You are given a compressed docker file system, which contains everything needed to run the neural network language model.

The script to run everything is in the ctf subfolder and looks like this:


import sys
import gzip
import pickle
import numpy as np

# Import our fancy neural network
from mlsteal import sample

if __name__ == "__main__":
    # Load the model weights
    weights = np.frombuffer("weights.gz","rb").read(), dtype=np.float32)

    # Get model prompt from first argument
    if len(sys.argv) == 1:
        print("Please pass one argument containing a string to prompt the language model")
    prompt = bytes(sys.argv[1],'ascii')
    x = np.array(list(prompt), dtype=np.uint64)

    # Run neural network on the prompt
    y = sample(x, weights)

    # Print to stdout
    print(b"".join(np.array(sample(x, weights),dtype=np.uint8)))

The other piece of information we know is that the phrase in the training set we are interested in begins with “Alice Bobson’s password is”

Now, if we add to this the fact that we know the flag format, which should be CTF{[a-zA-Z0-9_\-]+}, we can start doing some magic:

First, prompt the neural network with the alredy known input, plus one extra possible character.

Our first input to test would be: “Alice Bobson’s password is CTF{a”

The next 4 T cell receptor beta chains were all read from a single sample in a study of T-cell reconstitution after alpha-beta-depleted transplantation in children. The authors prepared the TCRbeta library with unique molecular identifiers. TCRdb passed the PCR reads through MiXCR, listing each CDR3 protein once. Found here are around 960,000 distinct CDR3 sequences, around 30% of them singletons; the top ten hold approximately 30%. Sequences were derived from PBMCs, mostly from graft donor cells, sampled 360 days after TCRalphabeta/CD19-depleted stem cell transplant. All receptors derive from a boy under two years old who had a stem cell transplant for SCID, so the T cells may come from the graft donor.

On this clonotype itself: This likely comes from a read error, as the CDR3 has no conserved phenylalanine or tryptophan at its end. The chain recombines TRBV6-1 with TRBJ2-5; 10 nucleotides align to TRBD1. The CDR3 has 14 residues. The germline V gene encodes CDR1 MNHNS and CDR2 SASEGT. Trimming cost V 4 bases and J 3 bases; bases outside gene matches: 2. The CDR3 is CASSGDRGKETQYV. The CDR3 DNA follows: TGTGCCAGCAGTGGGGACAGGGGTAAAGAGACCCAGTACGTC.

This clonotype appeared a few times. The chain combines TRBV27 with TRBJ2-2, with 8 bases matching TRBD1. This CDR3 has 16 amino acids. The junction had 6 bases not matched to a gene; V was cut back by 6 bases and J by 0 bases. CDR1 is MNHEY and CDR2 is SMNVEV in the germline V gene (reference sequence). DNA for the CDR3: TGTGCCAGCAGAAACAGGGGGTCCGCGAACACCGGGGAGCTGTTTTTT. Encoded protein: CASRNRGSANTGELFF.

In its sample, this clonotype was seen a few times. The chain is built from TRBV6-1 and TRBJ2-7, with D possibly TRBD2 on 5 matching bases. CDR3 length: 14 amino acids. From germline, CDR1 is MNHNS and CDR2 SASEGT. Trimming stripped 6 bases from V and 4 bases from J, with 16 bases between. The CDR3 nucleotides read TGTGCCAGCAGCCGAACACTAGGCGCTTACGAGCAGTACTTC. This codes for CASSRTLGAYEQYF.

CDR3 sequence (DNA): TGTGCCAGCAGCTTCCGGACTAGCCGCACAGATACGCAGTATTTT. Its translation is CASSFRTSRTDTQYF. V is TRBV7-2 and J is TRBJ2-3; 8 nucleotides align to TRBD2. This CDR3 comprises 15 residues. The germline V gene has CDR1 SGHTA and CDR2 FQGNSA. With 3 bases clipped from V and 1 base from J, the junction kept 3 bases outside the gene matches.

This spat out nothing interesting on the first try, but the next step would be to iterate over all possible characters (and possibly query each possibility multiple times).

This makes it super likey for at least a part of the flag to get returned by our neural network.

I printed out the outputs for each given input with an automated script, but certainly one could completely automate the flag canidate collection process.

After one iteration of tests, a very common output was “Alice Bobson’s password is CTF{*3m0r1z4t20n-“ where * stands for many different characters.

This very much looked like it could be leetspeak for memorization, so I ran it a couple of times with “Alice Bobson’s password is CTF{m” and “Alice Bobson’s password is CTF{M”, of which the first one produced the partial flag more often, so it is more likely to be the actual flag.

Then from there, we simply repeat the process a couple of times, until we are returned the full flag of CTF{m3m0r1z4t10n-1S-4LL-y0u-N33D}